Commencement

Directing Without the Drama, Musings, Theatre

As a high school teacher, commencement (or graduation) is a bittersweet time. On one hand, you are so proud of the young men and women who are moving on to the next stage of their lives; most of them will be entering college, some have unknown destinations. There is the feeling of relief when some of the more, shall we say “challenging” students receive their diploma and a feeling of excitement (with some trepidation and sadness) when those great students you really connected with and got to know cross the stage.

I feel very privileged, that as a drama director I get to know my students both inside and outside of the classroom. I spend 15-20+ hours a week with these kids on nights and weekends and really hear about their triumphs and struggles throughout their high school career. I hear the rants about assignments, parents who “don’t get it”, friends who have wronged them, and see the fall outs of breakups, college rejections, and the bad grade on the test. I hope I can provide them with some insight, coping strategies, advice from someone with more experience, a shoulder to cry on and most importantly someone who cares and will listen to them. On the flip side, I get to enjoy the successes too; the hard work to earn the A, the college acceptance, the excitement of acing the audition, or the role in the show, and get to watch these students grow and mature, take positive risks and push them to do things they didn’t know they were capable of. I edit papers (for classes I don’t teach), brainstorm for college essays, write resumes, draft letters of recommendation, help pick songs and monologues for auditions, and spend countless hours running lines and teaching choreography (over and over).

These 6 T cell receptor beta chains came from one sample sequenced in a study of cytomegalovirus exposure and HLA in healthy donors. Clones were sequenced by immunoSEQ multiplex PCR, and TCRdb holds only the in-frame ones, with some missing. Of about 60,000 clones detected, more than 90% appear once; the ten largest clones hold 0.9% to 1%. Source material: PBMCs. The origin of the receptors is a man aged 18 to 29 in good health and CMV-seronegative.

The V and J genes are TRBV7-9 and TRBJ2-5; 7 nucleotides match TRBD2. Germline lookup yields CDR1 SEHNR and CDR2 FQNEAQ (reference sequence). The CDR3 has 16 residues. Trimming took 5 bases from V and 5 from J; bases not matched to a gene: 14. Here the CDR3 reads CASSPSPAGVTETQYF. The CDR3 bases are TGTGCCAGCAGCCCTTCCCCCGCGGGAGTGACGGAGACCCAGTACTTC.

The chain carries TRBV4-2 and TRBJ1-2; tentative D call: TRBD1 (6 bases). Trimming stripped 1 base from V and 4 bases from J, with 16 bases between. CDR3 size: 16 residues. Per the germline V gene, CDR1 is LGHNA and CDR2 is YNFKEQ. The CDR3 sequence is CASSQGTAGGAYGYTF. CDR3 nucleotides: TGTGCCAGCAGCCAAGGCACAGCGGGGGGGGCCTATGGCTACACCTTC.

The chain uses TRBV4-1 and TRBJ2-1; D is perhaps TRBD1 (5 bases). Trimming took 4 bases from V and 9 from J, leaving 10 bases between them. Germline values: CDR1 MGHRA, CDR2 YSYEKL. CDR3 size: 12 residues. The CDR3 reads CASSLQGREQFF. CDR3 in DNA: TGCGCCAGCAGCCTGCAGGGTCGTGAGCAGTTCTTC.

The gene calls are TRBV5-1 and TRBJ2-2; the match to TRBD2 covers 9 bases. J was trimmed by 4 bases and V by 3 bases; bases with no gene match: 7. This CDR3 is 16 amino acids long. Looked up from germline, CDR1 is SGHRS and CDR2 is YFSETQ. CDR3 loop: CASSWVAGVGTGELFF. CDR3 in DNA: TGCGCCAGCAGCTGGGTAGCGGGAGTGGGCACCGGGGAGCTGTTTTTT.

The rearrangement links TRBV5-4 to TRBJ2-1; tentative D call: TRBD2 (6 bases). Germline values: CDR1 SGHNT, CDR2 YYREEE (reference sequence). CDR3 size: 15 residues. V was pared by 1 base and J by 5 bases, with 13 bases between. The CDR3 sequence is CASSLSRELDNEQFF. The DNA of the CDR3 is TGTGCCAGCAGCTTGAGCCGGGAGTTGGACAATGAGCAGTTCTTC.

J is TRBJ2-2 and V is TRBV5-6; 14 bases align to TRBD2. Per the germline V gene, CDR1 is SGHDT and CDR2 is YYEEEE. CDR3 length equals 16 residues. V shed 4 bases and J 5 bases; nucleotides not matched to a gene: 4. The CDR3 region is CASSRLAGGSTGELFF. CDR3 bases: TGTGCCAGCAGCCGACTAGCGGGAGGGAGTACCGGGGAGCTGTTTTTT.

I really know my students, which is something I treasure, they are not just a number on a transcript but real people I have had the joy of watching grow into (for the most part) extraordinary young men and women. Every year there are one or two that are particularly hard to say goodbye to. But for those, I know it is not really goodbye, I continue to hear from them through college as they grow and explore, and in many cases that is the best part of the job. To hear from the former students how something they did in class or rehearsal was helpful in the future, that is the goal… Preparation for “the real world”. A scary place, but one I know they are ready to enter.

So to those in the Class of 2012 are irreplaceable (you know who you are) keep in touch, let me know about your successes and challenges in the future, I know we will see great things from you. This isn’t the final curtain, simply the beginning of a new act. Break a leg!

Open Letter to “The Actor’s Nightmare” Cast and Crew

Directing Without the Drama, Musings, Theatre

To the Cast and Crew of “The Actor’s Nightmare”-

Words cannot express how incredibly proud of all of you I am. Your performance on Friday night was phenomenal and I felt so blessed to be both your director and teacher. You worked seamlessly together as a unit to present a polished and very tight performance.

Sometimes the cards don’t always fall in our favor; but each and every one of you should be so proud of your individual performances and contributions to this project. Judging theatre is subjective and much of it comes down to individual taste. Unfortunately, the new rubric and scoring system from the Maine Drama Council was not in our favor last night. Performing first made it more difficult for the judges to know where to put us on the rubric, not knowing what would come later in the festival. The judges score the schools as they go and cannot go back and make changes based on the subsequent shows. There is also no category for difficulty of material or literary merit, something that would have helped us considerably.

As hard as it is, I would urge you to focus on your performance, rather than the results. Please keep in mind that there were five other schools at Skowhegan last night that walked away with nothing, and would have been thrilled to bring our second place trophy home. The judges recognized your efforts on their critique sheets saying:

“Excellent character work, confident choices… very clean and committed acting, in particular Gary’s monologue a standout.”